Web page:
The public spat between President Barack Obama's trusted CIA ally and a loyal senator has sharpened the focus on his complicated role in managing the terrorism-fighting programs he inherited.
Obama wants to stay neutral in the feud between Sen. Dianne Feinstein, D-Calif., and CIA Director John Brennan, Obama's former top counterterrorism adviser.
Feinstein this week accused the CIA of illegally searching computers used by the Senate Intelligence Committee, which she heads, to study documents related to the harsh interrogation techniques the CIA employed after the Sept. 11 attacks.
Obama said taking sides was "not something that is an appropriate role for me and the White House to wade into at this point."
Staying out of the fray may prove difficult, given Obama's involvement in the issue at the core of the dispute: What kind of public reckoning should there be for those who carried out waterboarding and other harsh interrogation methods?
Even as Obama stated his neutrality in the Feinstein-Brennan dispute, he sent his chief of staff, Denis McDonough, and top lawyer, Kathryn Ruemmler, to meet with California senator.
The president has said he wants the report from Feinstein's committee on the CIA program to be made public. The committee only undertook the review after Obama banned the interrogation techniques when he took office. His opposition to them was a centerpiece of his first presidential campaign, helping him build support among Democrats and independents.
"There's no reason for him to in any way hide the truth of what happened," said Tommy Vietor, a former National Security Council spokesman.
Carrying out that pledge has proved complicated, marred by friction between Senate Democrats and the CIA, where many officials involved in the harsh interrogation program still work. One is Brennan, a senior agency official during the Bush administration.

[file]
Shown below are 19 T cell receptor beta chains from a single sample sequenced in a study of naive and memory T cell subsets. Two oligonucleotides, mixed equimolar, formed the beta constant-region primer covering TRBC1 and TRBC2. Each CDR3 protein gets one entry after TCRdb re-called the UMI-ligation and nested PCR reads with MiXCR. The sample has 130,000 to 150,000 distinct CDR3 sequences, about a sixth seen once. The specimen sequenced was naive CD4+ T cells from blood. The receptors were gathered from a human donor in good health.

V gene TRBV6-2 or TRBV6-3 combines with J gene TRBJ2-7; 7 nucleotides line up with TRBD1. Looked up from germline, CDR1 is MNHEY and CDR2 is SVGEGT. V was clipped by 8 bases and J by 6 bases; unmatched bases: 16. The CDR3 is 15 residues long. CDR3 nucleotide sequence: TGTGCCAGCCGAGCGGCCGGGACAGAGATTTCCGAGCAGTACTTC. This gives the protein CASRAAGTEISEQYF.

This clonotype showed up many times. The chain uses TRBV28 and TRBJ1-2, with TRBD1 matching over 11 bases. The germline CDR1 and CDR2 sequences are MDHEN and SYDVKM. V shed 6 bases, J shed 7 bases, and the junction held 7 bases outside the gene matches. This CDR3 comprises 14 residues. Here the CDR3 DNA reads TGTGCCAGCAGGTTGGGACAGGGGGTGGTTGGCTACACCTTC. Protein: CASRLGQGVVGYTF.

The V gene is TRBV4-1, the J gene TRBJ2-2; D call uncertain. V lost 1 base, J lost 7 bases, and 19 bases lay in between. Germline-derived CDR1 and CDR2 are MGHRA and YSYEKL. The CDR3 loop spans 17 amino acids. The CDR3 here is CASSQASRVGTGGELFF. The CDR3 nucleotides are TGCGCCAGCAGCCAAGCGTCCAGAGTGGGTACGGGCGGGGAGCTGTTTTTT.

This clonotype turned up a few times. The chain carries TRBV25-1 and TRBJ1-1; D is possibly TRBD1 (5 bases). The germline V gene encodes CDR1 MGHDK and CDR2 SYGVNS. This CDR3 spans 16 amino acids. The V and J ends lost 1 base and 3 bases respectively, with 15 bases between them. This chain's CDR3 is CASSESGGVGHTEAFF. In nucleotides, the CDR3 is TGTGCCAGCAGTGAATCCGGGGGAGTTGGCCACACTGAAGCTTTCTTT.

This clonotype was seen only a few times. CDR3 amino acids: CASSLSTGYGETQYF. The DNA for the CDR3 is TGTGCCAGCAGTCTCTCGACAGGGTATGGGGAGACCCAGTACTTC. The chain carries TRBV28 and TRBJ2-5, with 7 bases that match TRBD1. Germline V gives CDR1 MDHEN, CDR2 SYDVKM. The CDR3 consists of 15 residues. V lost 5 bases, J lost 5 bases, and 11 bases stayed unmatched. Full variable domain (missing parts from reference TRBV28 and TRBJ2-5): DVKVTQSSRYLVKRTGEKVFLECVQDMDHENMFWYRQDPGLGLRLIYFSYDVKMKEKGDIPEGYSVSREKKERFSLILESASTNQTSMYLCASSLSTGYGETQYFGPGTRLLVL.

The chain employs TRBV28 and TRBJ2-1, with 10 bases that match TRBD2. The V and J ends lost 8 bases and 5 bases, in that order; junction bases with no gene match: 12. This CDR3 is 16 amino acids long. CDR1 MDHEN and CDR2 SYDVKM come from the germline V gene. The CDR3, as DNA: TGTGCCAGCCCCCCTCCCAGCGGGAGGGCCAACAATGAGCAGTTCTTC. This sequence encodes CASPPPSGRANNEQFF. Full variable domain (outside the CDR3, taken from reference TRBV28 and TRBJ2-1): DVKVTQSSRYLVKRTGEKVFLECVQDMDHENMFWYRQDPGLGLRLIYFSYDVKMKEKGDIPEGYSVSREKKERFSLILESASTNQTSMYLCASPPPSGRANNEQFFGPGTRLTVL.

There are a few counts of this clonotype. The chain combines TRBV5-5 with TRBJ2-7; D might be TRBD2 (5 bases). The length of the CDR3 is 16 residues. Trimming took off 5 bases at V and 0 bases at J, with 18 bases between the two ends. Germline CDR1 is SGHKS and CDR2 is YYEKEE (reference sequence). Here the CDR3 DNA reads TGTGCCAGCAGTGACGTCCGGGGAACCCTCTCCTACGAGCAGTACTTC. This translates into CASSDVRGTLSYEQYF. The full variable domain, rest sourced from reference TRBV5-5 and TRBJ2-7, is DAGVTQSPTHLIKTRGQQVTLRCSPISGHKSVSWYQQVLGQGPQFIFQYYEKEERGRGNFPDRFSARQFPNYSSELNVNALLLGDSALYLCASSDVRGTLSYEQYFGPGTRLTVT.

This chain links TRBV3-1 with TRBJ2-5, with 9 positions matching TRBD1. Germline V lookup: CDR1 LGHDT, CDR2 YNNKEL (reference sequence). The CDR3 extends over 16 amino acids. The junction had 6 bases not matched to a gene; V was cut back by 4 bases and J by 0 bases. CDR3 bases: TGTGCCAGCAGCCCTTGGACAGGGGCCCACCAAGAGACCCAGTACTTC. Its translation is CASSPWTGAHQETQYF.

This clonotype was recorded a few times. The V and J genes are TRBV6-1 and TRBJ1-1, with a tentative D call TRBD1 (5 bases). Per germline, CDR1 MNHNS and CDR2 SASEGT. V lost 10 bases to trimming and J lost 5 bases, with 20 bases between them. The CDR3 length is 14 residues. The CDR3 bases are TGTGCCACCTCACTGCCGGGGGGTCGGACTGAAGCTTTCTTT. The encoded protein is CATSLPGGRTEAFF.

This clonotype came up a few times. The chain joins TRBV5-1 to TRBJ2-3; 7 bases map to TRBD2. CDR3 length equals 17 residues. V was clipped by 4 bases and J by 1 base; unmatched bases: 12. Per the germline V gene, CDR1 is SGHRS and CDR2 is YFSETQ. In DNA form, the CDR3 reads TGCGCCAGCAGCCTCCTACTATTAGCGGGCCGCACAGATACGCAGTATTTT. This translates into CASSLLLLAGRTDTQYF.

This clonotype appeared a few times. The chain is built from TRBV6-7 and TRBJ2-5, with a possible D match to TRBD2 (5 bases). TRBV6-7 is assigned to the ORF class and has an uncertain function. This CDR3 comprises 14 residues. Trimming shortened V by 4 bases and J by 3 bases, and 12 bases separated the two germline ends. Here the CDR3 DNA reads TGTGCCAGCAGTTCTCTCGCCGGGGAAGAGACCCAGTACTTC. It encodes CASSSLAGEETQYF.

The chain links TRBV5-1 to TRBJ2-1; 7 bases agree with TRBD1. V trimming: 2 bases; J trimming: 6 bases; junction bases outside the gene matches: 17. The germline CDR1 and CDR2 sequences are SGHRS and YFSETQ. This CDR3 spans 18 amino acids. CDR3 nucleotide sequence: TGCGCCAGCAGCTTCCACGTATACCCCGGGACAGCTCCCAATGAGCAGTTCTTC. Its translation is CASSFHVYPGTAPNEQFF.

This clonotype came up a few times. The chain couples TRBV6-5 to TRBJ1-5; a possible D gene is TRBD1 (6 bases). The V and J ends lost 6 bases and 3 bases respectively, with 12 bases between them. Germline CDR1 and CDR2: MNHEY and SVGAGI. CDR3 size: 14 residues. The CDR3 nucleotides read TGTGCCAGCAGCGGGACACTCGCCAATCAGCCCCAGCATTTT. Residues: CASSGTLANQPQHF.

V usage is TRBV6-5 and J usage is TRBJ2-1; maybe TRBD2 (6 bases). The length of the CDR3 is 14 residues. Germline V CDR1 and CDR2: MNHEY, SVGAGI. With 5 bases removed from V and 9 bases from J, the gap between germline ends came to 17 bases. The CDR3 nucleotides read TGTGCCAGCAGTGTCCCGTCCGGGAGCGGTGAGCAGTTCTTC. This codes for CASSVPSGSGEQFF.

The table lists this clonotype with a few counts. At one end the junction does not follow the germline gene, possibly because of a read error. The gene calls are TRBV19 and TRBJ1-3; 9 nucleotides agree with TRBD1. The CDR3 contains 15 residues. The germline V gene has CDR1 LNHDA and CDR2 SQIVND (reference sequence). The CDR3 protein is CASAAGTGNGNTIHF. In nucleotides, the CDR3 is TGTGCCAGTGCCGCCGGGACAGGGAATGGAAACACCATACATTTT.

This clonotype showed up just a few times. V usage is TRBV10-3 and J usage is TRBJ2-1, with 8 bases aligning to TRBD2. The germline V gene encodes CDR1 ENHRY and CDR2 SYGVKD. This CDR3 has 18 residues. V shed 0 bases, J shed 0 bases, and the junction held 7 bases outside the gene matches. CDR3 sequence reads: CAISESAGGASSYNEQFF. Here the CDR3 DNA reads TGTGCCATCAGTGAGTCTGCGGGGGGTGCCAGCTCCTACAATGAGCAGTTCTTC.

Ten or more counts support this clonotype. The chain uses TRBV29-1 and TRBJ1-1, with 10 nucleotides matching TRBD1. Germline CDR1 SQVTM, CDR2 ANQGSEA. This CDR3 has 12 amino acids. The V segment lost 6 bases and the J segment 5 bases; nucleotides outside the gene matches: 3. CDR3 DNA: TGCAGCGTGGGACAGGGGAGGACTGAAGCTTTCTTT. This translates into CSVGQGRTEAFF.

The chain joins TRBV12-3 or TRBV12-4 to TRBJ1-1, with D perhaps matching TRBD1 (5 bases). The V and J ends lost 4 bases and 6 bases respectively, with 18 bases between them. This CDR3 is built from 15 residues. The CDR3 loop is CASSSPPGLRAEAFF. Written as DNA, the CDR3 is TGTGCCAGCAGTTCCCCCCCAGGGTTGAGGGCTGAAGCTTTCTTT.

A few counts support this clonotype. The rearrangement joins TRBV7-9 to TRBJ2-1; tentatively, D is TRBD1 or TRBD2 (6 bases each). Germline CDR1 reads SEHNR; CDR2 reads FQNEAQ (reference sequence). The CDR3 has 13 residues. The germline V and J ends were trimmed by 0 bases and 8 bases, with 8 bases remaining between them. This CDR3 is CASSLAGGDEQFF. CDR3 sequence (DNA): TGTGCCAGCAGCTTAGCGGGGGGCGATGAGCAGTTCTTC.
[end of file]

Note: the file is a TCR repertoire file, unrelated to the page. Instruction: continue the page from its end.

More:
Feinstein, in an extraordinary Senate speech last week, accused the CIA of illegally spying on her committee's work.
Brennan responded by saying Senate investigators may have "improperly obtained and/or retained" sensitive CIA documents, in violation of the ground rules for how the classified materials would be handled. The agency's acting general counsel asked the Justice Department to look into whether Senate staffers committed a crime.
The White House says the CIA notified the president's lawyer that it was filing a complaint with the Justice Department. The White House did not weigh in with any judgment on that step, officials said.
"With respect to the issues that are going back and forth between the Senate committee and the CIA, John Brennan has referred them to the appropriate authorities and they are looking into it," Obama said.
Obama's remarks were intended to illustrate his neutrality on the matter.
But Michael Hayden, a CIA director under President George W. Bush, said they were interpreted by intelligence agencies as "tacit acceptance from the White House" of the CIA's move against Senate investigators.
"The president owes certain people freedom of action, particularly when they're defending their agency," Hayden said.
The CIA says it disputes significant parts of Feinstein's 6,300-page report, which remains secret.
While Obama has said he wants to declassify parts of the report, people close to the administration say the White House is weighing the impact on current CIA officials who were involved in the harsh interrogations, as well as the possibility that new details about the program could inflame anti-American sentiment in the Arab world and in Afghanistan.
The interrogations program was one of several initiatives Obama inherited from Bush that he pledged to change or end.
Despite Obama's repeated pledges to shut down the prison for suspected terrorists at the U.S. naval base at Guantanamo Bay, Cuba, the facility remains open. The president has run into intractable opposition from Republicans who don't want to transfer detainees to prisons in the U.S., severely limiting the administration's options.
As a candidate, Obama also was critical of the domestic surveillance programs run by the National Security Agency. But after becoming president, Obama kept most of the programs in place, adding what officials said was a more robust system of checks and balances.
Those steps did little to quell the controversy when NSA systems analyst Edward Snowden released a trove of documents last year revealing the vast reach of the government's surveillance programs.
Only after those revelations did Obama begin a review of the operations, which has resulted in some modest changes while continuing to keep the core structure of the programs in place.
In an ironic twist, Feinstein has been perhaps Obama's staunchest Democratic ally in backing the surveillance programs.
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